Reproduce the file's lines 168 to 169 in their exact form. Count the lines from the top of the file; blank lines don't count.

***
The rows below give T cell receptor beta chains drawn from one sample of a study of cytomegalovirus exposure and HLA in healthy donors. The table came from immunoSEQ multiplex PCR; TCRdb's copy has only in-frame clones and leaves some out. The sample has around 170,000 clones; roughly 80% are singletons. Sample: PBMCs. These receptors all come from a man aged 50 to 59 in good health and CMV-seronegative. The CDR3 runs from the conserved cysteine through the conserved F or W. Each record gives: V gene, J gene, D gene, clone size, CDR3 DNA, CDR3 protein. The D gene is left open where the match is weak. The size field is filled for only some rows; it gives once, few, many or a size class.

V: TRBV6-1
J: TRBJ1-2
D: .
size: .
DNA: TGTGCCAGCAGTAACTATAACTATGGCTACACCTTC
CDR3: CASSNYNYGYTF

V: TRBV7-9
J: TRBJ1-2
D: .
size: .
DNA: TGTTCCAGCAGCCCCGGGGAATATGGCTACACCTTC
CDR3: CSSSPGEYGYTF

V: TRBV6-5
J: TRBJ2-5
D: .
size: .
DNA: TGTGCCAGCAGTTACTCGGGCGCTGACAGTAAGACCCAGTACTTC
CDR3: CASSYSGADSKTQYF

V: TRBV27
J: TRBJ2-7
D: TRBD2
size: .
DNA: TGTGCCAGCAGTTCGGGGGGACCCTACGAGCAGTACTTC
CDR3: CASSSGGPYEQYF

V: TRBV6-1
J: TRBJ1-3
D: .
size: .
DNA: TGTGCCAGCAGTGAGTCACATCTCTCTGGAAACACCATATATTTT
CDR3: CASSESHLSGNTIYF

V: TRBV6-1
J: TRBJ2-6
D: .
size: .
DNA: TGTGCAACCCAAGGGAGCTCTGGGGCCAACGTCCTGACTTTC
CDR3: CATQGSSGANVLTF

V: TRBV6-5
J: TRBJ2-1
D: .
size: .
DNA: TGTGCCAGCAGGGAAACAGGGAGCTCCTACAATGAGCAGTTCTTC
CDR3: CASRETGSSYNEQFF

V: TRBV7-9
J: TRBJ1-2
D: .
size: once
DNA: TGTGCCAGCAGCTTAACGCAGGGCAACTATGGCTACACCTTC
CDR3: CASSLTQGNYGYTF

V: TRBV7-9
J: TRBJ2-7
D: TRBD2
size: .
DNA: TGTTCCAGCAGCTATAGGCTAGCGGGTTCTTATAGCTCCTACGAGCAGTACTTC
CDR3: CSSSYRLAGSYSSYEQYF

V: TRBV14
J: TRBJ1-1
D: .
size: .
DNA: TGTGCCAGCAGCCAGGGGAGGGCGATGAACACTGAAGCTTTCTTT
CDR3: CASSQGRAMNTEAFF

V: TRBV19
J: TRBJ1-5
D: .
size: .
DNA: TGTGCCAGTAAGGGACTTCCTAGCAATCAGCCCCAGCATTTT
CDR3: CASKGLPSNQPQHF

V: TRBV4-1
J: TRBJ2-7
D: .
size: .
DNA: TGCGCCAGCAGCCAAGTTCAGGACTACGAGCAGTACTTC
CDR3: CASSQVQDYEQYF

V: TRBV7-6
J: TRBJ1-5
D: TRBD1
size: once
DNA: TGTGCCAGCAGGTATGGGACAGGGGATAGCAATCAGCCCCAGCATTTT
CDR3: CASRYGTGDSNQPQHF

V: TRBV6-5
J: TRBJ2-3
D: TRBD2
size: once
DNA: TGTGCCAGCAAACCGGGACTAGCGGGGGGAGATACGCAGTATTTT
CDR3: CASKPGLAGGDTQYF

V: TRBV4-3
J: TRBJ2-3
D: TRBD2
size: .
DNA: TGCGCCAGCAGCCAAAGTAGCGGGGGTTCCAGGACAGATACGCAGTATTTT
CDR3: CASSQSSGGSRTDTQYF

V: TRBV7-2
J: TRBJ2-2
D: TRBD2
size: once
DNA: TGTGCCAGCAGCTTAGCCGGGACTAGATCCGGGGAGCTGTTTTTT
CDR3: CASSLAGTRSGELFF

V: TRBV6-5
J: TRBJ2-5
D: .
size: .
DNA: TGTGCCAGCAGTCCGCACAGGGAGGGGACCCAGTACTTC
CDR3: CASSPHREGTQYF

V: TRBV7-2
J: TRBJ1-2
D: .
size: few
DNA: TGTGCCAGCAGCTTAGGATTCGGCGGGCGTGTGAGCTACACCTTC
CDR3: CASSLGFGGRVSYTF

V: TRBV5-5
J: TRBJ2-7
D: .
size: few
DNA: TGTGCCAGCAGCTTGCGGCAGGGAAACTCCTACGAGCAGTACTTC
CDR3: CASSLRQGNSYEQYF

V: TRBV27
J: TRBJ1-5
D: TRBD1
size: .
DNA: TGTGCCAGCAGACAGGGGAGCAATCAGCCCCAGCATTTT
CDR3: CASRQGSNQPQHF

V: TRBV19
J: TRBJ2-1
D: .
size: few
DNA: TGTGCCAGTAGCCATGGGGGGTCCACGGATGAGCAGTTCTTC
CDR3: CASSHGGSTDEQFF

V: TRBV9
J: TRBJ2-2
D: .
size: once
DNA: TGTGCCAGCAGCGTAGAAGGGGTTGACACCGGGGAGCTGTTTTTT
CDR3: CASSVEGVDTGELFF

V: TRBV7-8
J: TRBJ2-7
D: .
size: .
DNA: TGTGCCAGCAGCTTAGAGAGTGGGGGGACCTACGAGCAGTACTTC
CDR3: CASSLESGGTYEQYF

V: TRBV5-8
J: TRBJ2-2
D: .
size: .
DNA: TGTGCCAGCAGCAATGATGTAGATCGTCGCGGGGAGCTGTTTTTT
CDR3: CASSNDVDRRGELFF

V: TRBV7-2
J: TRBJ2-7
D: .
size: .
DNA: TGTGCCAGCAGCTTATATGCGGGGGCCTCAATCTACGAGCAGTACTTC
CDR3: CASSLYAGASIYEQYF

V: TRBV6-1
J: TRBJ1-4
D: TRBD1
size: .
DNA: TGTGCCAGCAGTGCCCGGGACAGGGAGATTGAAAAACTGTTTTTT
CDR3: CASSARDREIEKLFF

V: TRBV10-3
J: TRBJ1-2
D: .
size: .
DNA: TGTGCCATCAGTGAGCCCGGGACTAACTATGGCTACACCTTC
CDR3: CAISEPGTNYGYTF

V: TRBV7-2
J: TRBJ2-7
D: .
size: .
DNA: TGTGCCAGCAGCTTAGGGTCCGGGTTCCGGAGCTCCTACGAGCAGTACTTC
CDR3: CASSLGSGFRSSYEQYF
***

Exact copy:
DNA: TGTGCCAGCAGCTTAGGGTCCGGGTTCCGGAGCTCCTACGAGCAGTACTTC
CDR3: CASSLGSGFRSSYEQYF